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What is a “clean title?”

Fact-checked with HomeInsurance.com

A title is a record of the car’s history. It’s a legal document issued by a DMV that tells you who’s owned the vehicle, major accident reports and the vehicle’s current condition. Titles also include the car’s VIN, make and model, manufacture year and any financing information. 

If you’re shopping for a used car, pay close attention to title brands. A branded title will tell you about major damage the car has sustained in the past. But as an important distinction, a clean title doesn’t mean the car is in perfect condition.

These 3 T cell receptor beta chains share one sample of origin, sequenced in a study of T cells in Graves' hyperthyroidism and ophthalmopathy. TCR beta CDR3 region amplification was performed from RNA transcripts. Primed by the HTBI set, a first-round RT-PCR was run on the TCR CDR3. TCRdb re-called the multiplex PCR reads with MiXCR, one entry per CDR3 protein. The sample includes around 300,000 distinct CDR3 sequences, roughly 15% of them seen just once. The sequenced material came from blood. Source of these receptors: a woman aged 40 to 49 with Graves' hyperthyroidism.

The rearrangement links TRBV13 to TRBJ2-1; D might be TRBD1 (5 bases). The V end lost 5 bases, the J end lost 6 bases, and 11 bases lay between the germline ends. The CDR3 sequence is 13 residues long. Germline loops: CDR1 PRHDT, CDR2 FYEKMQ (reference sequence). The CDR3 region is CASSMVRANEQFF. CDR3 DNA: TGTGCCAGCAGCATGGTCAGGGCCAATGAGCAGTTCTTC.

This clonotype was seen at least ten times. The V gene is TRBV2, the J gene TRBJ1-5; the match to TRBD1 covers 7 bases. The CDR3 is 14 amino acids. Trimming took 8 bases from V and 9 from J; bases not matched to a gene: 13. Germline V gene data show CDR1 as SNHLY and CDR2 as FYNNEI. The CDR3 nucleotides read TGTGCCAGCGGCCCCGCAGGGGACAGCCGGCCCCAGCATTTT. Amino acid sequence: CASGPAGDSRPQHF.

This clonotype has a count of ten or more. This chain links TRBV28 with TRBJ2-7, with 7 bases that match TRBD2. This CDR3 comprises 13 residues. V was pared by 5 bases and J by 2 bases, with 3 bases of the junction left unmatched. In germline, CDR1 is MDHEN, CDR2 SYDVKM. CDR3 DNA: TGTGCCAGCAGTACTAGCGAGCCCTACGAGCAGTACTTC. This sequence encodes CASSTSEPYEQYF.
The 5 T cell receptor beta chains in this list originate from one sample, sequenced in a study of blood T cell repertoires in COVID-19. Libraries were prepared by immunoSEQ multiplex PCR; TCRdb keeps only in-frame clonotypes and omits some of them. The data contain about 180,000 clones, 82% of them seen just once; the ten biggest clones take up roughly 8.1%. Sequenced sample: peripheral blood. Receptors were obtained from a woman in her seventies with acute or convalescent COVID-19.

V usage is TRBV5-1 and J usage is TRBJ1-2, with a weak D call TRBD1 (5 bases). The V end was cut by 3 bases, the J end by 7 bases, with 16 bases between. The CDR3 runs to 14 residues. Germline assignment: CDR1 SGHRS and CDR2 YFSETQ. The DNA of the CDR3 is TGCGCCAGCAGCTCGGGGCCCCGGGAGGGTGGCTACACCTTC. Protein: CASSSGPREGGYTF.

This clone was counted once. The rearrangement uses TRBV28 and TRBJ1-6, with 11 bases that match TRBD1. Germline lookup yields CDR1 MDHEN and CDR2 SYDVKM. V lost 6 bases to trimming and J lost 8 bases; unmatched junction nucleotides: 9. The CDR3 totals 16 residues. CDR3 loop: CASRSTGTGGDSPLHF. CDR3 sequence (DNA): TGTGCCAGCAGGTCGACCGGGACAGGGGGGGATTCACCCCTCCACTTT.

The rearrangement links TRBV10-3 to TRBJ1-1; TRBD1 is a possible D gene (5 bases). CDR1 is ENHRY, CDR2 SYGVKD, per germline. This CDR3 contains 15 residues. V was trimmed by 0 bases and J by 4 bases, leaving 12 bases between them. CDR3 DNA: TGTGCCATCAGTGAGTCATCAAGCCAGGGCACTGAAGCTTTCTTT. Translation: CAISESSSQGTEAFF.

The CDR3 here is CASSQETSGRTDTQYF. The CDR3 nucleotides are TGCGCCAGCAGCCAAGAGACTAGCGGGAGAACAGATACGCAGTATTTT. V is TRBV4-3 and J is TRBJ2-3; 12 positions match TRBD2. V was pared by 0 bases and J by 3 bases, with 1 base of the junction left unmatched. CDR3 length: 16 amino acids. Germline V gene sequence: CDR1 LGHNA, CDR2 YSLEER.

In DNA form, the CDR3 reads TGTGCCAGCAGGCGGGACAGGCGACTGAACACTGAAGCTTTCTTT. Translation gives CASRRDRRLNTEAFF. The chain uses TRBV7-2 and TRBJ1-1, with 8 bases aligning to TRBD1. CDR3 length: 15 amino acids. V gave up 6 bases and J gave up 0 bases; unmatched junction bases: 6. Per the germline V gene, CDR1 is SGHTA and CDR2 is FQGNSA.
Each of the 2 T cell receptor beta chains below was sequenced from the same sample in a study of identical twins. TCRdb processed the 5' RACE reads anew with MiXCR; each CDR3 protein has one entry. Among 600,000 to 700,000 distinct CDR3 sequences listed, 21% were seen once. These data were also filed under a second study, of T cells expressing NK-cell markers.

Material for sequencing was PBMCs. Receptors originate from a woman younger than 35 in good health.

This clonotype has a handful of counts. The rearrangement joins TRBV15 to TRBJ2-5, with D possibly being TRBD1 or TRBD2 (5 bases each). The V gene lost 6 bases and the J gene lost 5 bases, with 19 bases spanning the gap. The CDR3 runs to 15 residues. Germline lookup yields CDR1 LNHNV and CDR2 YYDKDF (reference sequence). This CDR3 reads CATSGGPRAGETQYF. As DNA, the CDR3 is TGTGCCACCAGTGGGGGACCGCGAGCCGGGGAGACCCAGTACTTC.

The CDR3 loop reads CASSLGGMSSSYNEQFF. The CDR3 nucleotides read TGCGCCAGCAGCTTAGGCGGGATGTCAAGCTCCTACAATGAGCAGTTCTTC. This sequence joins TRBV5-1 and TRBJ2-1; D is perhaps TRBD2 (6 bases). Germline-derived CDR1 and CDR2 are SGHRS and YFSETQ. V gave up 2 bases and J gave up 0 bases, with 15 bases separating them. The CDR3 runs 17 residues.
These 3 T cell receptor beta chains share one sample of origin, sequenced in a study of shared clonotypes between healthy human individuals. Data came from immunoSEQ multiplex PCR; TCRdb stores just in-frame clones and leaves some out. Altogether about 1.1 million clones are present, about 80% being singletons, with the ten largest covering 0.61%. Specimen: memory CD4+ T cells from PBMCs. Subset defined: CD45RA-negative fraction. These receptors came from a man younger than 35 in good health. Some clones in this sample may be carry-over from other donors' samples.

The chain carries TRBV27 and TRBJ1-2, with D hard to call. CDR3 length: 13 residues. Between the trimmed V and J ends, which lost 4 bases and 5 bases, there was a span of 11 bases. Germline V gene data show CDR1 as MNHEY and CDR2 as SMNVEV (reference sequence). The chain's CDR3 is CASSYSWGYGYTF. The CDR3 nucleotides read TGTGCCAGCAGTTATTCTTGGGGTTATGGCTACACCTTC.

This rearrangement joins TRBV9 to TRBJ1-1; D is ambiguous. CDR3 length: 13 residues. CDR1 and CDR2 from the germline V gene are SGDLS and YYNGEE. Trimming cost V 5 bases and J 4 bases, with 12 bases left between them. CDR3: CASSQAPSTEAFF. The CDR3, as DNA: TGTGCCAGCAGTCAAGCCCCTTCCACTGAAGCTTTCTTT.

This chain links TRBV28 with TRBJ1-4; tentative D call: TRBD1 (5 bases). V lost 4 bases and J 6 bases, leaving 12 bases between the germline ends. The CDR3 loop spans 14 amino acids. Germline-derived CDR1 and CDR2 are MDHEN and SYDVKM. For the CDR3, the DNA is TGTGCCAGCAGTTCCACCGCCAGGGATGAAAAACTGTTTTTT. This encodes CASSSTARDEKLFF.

What a clean title actually means

A clean title is the default title; all cars start out with a clean title. If a car has a clean title, it means the car has never experienced any of the circumstances that cause a title brand, such as receiving flood damage or getting totaled.

A clean title car does not mean the car has never been damaged. When a car is seriously damaged, the insurance provider may decide the repairs cost more than the car’s worth. When this happens, the insurance company might mark the car as “totaled.” 

If a car is totaled, it gets a title brand. But cars can be damaged without being totaled. If a car has sustained damage in the past that doesn’t exceed its cost, then the car can maintain its clean title. That’s why it’s important to have a reliable mechanic check the car over before you make any commitments to buy. Other vehicle reports can be obtained that offer a history of accidents, associated with the car’s VIN. 

Types of title brands